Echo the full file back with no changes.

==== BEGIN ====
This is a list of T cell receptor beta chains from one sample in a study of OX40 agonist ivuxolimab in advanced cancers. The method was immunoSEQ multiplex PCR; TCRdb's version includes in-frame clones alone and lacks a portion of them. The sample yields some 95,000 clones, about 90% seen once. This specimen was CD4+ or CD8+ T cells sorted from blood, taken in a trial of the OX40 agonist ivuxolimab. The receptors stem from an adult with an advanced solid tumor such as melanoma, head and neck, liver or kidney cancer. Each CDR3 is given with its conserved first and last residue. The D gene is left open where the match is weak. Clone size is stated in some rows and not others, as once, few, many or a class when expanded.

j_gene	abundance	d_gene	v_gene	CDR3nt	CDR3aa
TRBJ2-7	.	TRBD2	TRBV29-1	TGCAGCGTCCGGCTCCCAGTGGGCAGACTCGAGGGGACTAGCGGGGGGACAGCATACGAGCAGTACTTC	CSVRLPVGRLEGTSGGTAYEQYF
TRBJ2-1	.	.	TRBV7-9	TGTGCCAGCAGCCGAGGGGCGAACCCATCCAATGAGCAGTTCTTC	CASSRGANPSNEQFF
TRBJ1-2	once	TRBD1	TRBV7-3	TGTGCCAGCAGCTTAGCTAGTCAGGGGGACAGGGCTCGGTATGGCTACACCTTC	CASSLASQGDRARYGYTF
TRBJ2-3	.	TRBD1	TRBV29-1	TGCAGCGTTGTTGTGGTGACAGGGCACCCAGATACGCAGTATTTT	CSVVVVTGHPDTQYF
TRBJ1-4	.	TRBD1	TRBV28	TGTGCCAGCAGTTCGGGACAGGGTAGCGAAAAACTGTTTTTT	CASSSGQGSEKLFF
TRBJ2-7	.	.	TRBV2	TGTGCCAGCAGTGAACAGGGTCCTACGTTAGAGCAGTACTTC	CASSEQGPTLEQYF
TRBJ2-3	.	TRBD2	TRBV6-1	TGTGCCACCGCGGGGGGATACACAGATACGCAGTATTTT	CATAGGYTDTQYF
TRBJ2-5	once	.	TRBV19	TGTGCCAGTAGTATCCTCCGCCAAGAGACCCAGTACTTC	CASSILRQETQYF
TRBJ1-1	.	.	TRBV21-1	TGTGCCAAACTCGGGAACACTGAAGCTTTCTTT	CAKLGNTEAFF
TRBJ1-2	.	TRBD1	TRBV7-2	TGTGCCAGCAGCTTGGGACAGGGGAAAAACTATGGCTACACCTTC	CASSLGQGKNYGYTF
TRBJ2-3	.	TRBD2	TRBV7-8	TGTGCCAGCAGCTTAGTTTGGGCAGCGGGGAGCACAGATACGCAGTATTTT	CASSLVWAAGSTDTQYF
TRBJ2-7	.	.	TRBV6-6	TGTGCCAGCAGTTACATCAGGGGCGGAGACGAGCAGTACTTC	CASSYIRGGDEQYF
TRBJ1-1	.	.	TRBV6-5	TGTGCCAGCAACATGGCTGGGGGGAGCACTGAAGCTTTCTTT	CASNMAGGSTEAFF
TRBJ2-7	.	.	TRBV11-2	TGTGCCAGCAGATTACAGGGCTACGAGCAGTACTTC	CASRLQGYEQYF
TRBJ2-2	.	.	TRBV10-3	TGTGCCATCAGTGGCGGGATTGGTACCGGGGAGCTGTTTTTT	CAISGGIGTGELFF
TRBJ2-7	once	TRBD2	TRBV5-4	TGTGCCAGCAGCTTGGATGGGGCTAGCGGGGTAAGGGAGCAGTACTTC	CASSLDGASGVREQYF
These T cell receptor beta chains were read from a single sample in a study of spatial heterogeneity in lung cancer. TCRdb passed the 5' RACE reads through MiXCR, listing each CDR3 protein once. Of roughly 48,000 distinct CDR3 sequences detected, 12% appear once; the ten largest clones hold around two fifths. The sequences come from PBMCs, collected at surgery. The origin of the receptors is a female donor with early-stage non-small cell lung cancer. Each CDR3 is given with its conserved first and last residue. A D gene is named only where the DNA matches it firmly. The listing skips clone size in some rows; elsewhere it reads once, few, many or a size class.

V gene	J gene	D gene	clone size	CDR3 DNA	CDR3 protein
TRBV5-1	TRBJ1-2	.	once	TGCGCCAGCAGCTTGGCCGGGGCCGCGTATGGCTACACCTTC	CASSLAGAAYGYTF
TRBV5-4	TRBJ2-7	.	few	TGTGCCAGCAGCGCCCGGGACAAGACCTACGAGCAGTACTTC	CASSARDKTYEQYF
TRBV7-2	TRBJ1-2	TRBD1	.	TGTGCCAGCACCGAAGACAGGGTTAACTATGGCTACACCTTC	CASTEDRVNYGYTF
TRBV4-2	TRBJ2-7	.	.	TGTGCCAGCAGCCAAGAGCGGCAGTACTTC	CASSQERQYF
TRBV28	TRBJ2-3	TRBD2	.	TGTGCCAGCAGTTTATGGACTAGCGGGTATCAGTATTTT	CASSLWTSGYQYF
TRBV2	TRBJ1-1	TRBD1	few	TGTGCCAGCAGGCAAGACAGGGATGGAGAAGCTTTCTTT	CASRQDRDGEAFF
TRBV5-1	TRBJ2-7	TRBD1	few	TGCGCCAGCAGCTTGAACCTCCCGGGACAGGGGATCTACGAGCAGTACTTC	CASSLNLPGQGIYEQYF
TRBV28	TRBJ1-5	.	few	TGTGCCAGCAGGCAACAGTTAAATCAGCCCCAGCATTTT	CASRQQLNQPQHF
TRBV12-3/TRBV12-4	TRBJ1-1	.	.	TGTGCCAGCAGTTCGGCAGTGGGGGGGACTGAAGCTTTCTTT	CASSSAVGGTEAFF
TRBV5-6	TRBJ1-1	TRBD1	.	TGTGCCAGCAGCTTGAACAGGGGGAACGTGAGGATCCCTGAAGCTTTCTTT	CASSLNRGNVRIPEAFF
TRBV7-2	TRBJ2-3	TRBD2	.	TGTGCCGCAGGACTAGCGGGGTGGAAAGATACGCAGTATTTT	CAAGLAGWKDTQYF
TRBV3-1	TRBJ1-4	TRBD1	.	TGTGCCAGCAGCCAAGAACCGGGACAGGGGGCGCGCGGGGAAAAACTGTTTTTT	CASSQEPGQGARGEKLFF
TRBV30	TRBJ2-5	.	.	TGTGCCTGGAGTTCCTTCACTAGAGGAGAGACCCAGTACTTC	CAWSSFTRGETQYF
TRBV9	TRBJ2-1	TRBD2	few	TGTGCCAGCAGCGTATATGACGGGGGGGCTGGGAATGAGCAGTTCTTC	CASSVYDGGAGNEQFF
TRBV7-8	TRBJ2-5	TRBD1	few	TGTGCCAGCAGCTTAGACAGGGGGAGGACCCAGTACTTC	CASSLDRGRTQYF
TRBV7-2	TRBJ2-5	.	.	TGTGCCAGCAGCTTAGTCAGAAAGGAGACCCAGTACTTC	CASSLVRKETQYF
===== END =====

This is a list of T cell receptor beta chains from one sample in a study of OX40 agonist ivuxolimab in advanced cancers. The method was immunoSEQ multiplex PCR; TCRdb's version includes in-frame clones alone and lacks a portion of them. The sample yields some 95,000 clones, about 90% seen once. This specimen was CD4+ or CD8+ T cells sorted from blood, taken in a trial of the OX40 agonist ivuxolimab. The receptors stem from an adult with an advanced solid tumor such as melanoma, head and neck, liver or kidney cancer. Each CDR3 is given with its conserved first and last residue. The D gene is left open where the match is weak. Clone size is stated in some rows and not others, as once, few, many or a class when expanded.

j_gene	abundance	d_gene	v_gene	CDR3nt	CDR3aa
TRBJ2-7	.	TRBD2	TRBV29-1	TGCAGCGTCCGGCTCCCAGTGGGCAGACTCGAGGGGACTAGCGGGGGGACAGCATACGAGCAGTACTTC	CSVRLPVGRLEGTSGGTAYEQYF
TRBJ2-1	.	.	TRBV7-9	TGTGCCAGCAGCCGAGGGGCGAACCCATCCAATGAGCAGTTCTTC	CASSRGANPSNEQFF
TRBJ1-2	once	TRBD1	TRBV7-3	TGTGCCAGCAGCTTAGCTAGTCAGGGGGACAGGGCTCGGTATGGCTACACCTTC	CASSLASQGDRARYGYTF
TRBJ2-3	.	TRBD1	TRBV29-1	TGCAGCGTTGTTGTGGTGACAGGGCACCCAGATACGCAGTATTTT	CSVVVVTGHPDTQYF
TRBJ1-4	.	TRBD1	TRBV28	TGTGCCAGCAGTTCGGGACAGGGTAGCGAAAAACTGTTTTTT	CASSSGQGSEKLFF
TRBJ2-7	.	.	TRBV2	TGTGCCAGCAGTGAACAGGGTCCTACGTTAGAGCAGTACTTC	CASSEQGPTLEQYF
TRBJ2-3	.	TRBD2	TRBV6-1	TGTGCCACCGCGGGGGGATACACAGATACGCAGTATTTT	CATAGGYTDTQYF
TRBJ2-5	once	.	TRBV19	TGTGCCAGTAGTATCCTCCGCCAAGAGACCCAGTACTTC	CASSILRQETQYF
TRBJ1-1	.	.	TRBV21-1	TGTGCCAAACTCGGGAACACTGAAGCTTTCTTT	CAKLGNTEAFF
TRBJ1-2	.	TRBD1	TRBV7-2	TGTGCCAGCAGCTTGGGACAGGGGAAAAACTATGGCTACACCTTC	CASSLGQGKNYGYTF
TRBJ2-3	.	TRBD2	TRBV7-8	TGTGCCAGCAGCTTAGTTTGGGCAGCGGGGAGCACAGATACGCAGTATTTT	CASSLVWAAGSTDTQYF
TRBJ2-7	.	.	TRBV6-6	TGTGCCAGCAGTTACATCAGGGGCGGAGACGAGCAGTACTTC	CASSYIRGGDEQYF
TRBJ1-1	.	.	TRBV6-5	TGTGCCAGCAACATGGCTGGGGGGAGCACTGAAGCTTTCTTT	CASNMAGGSTEAFF
TRBJ2-7	.	.	TRBV11-2	TGTGCCAGCAGATTACAGGGCTACGAGCAGTACTTC	CASRLQGYEQYF
TRBJ2-2	.	.	TRBV10-3	TGTGCCATCAGTGGCGGGATTGGTACCGGGGAGCTGTTTTTT	CAISGGIGTGELFF
TRBJ2-7	once	TRBD2	TRBV5-4	TGTGCCAGCAGCTTGGATGGGGCTAGCGGGGTAAGGGAGCAGTACTTC	CASSLDGASGVREQYF
These T cell receptor beta chains were read from a single sample in a study of spatial heterogeneity in lung cancer. TCRdb passed the 5' RACE reads through MiXCR, listing each CDR3 protein once. Of roughly 48,000 distinct CDR3 sequences detected, 12% appear once; the ten largest clones hold around two fifths. The sequences come from PBMCs, collected at surgery. The origin of the receptors is a female donor with early-stage non-small cell lung cancer. Each CDR3 is given with its conserved first and last residue. A D gene is named only where the DNA matches it firmly. The listing skips clone size in some rows; elsewhere it reads once, few, many or a size class.

V gene	J gene	D gene	clone size	CDR3 DNA	CDR3 protein
TRBV5-1	TRBJ1-2	.	once	TGCGCCAGCAGCTTGGCCGGGGCCGCGTATGGCTACACCTTC	CASSLAGAAYGYTF
TRBV5-4	TRBJ2-7	.	few	TGTGCCAGCAGCGCCCGGGACAAGACCTACGAGCAGTACTTC	CASSARDKTYEQYF
TRBV7-2	TRBJ1-2	TRBD1	.	TGTGCCAGCACCGAAGACAGGGTTAACTATGGCTACACCTTC	CASTEDRVNYGYTF
TRBV4-2	TRBJ2-7	.	.	TGTGCCAGCAGCCAAGAGCGGCAGTACTTC	CASSQERQYF
TRBV28	TRBJ2-3	TRBD2	.	TGTGCCAGCAGTTTATGGACTAGCGGGTATCAGTATTTT	CASSLWTSGYQYF
TRBV2	TRBJ1-1	TRBD1	few	TGTGCCAGCAGGCAAGACAGGGATGGAGAAGCTTTCTTT	CASRQDRDGEAFF
TRBV5-1	TRBJ2-7	TRBD1	few	TGCGCCAGCAGCTTGAACCTCCCGGGACAGGGGATCTACGAGCAGTACTTC	CASSLNLPGQGIYEQYF
TRBV28	TRBJ1-5	.	few	TGTGCCAGCAGGCAACAGTTAAATCAGCCCCAGCATTTT	CASRQQLNQPQHF
TRBV12-3/TRBV12-4	TRBJ1-1	.	.	TGTGCCAGCAGTTCGGCAGTGGGGGGGACTGAAGCTTTCTTT	CASSSAVGGTEAFF
TRBV5-6	TRBJ1-1	TRBD1	.	TGTGCCAGCAGCTTGAACAGGGGGAACGTGAGGATCCCTGAAGCTTTCTTT	CASSLNRGNVRIPEAFF
TRBV7-2	TRBJ2-3	TRBD2	.	TGTGCCGCAGGACTAGCGGGGTGGAAAGATACGCAGTATTTT	CAAGLAGWKDTQYF
TRBV3-1	TRBJ1-4	TRBD1	.	TGTGCCAGCAGCCAAGAACCGGGACAGGGGGCGCGCGGGGAAAAACTGTTTTTT	CASSQEPGQGARGEKLFF
TRBV30	TRBJ2-5	.	.	TGTGCCTGGAGTTCCTTCACTAGAGGAGAGACCCAGTACTTC	CAWSSFTRGETQYF
TRBV9	TRBJ2-1	TRBD2	few	TGTGCCAGCAGCGTATATGACGGGGGGGCTGGGAATGAGCAGTTCTTC	CASSVYDGGAGNEQFF
TRBV7-8	TRBJ2-5	TRBD1	few	TGTGCCAGCAGCTTAGACAGGGGGAGGACCCAGTACTTC	CASSLDRGRTQYF
TRBV7-2	TRBJ2-5	.	.	TGTGCCAGCAGCTTAGTCAGAAAGGAGACCCAGTACTTC	CASSLVRKETQYF